On Thursday, Plaintiffs attorneys throughout the state of California were jumping for joy as the California Supreme Court discarded the common law "release rule," which held that a plaintiff who settles with one joint tortfeasor releases all the others from liability, according to Law.com.

The majority opinion in the case, Leung v. Verdugo Hills Hospital, 12 C.D.O.S. 9646, also held that plaintiffs who settle with one defendant for a disproportionately small amount, can recover the full amount of any subsequent judgment against other defendants, with the caveat being that the settlement is subtracted from the subsequent judgment.

Justice Kennard, writing for a unanimous court, wrote that holding otherwise would be inconsistent with California's joint and several liability laws and could lead to harsh results for plaintiffs. If that means nonsettling defendants get stuck with a disproportionate share of liability, they can bring an action for contribution against the settling defendant, Kennard concluded.

The defendant in Leung represented by attorney Robert Olson, felt the brunt of this newly instituted rule, as his client is now forced to pay for $14 million of a $15 million judgment, notwithstanding the fact that it was found only 40 percent% at fault at trial.

Incentive to Seek Contribution or to Settle Before Trial?

"You can't come after the settling defendants for perhaps years, until the nonsettling defendant knows what their liability is going to be," said Olson of Greines, Martin, Stein & Richland in Los Angeles. "You've got to find them, see if they still have resources. The whole burden [of the settlement] is carried by the party that had no say in it."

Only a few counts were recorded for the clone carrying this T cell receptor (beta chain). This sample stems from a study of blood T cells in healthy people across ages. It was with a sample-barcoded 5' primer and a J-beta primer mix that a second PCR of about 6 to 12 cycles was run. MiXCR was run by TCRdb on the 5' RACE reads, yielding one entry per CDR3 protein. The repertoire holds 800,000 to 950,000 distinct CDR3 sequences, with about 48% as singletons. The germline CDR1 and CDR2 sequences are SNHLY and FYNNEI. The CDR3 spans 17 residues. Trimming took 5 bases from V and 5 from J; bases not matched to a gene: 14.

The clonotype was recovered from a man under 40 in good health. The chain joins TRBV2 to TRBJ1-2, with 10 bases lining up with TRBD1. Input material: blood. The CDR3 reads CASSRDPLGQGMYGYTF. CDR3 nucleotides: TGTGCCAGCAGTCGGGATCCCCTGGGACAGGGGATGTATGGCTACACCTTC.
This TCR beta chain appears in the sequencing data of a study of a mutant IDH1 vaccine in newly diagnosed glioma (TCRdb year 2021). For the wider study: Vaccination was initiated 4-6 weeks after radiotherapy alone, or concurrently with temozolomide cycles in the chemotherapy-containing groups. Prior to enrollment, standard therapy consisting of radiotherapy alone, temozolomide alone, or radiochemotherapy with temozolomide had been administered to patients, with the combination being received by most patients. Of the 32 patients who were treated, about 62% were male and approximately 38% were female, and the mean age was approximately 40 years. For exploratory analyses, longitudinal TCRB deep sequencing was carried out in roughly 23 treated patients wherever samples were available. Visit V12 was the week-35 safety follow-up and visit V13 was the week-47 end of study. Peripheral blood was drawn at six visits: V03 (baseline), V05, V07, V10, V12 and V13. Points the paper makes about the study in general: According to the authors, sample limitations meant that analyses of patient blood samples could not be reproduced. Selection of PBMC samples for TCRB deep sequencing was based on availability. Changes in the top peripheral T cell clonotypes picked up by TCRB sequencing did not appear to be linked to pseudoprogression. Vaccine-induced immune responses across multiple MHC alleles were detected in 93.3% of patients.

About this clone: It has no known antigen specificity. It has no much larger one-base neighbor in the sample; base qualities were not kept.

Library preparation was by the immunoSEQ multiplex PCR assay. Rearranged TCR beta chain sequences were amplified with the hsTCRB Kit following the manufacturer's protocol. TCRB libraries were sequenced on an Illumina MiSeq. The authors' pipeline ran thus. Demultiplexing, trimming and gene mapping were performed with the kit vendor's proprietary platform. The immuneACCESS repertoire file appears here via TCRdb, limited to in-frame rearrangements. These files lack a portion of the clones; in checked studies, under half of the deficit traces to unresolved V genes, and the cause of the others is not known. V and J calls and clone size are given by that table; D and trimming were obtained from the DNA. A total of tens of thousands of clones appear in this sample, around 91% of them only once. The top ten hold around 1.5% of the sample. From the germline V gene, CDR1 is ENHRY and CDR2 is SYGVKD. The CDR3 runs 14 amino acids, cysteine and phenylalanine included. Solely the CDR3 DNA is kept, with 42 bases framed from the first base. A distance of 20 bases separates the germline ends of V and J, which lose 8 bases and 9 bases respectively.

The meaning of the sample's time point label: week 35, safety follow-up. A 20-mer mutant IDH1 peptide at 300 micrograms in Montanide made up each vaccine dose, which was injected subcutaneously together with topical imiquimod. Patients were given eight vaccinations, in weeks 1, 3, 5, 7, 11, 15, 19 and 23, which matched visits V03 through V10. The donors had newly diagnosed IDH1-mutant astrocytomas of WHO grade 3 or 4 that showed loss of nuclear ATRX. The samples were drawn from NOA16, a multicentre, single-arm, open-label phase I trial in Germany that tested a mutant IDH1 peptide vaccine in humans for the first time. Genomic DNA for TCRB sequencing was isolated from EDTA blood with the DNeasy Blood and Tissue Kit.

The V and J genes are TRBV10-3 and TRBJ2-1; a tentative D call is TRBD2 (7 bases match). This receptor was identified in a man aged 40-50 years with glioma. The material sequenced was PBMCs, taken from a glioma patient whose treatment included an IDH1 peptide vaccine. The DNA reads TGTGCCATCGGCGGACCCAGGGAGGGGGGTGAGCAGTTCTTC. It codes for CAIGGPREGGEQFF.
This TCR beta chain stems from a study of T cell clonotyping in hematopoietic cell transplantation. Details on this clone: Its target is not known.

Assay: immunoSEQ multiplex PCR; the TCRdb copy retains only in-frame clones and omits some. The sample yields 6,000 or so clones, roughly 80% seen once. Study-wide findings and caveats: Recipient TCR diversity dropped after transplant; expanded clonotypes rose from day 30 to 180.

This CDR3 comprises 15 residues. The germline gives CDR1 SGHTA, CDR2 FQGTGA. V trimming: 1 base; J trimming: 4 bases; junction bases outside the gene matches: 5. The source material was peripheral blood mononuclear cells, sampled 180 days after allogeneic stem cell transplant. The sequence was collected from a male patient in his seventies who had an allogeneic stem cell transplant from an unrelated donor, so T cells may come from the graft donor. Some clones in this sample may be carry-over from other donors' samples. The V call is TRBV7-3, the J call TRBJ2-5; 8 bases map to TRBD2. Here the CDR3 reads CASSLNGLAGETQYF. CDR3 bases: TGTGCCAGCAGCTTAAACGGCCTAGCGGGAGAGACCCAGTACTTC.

By contrast, plaintiff Aidan Leung's attorney Stuart Esner,  believes that the threat of a contribution action incentivizes defendants to settle in good faith. "Without this ruling, it would be very difficult for anyone to structure a settlement that makes any sense," said Esner, of Pasadena's Esner Chang & Boyer.

This seems to be a somewhat curious decision that does not lend itself to a judicially efficient use of the court's resources, as it incentivizes defendant's to initiate claims for contribution against other defendants that have already settled. Yet, the decision on the other hand seems to encourage all defendants to settle before trial, even more so than under previous law, in order to avoid the threat of bringing a post-judgment contribution action against the settling joint tortfeasor.

Time will tell as to the effect that this rule will have on the log-jammed state court system in California.

What do you think?

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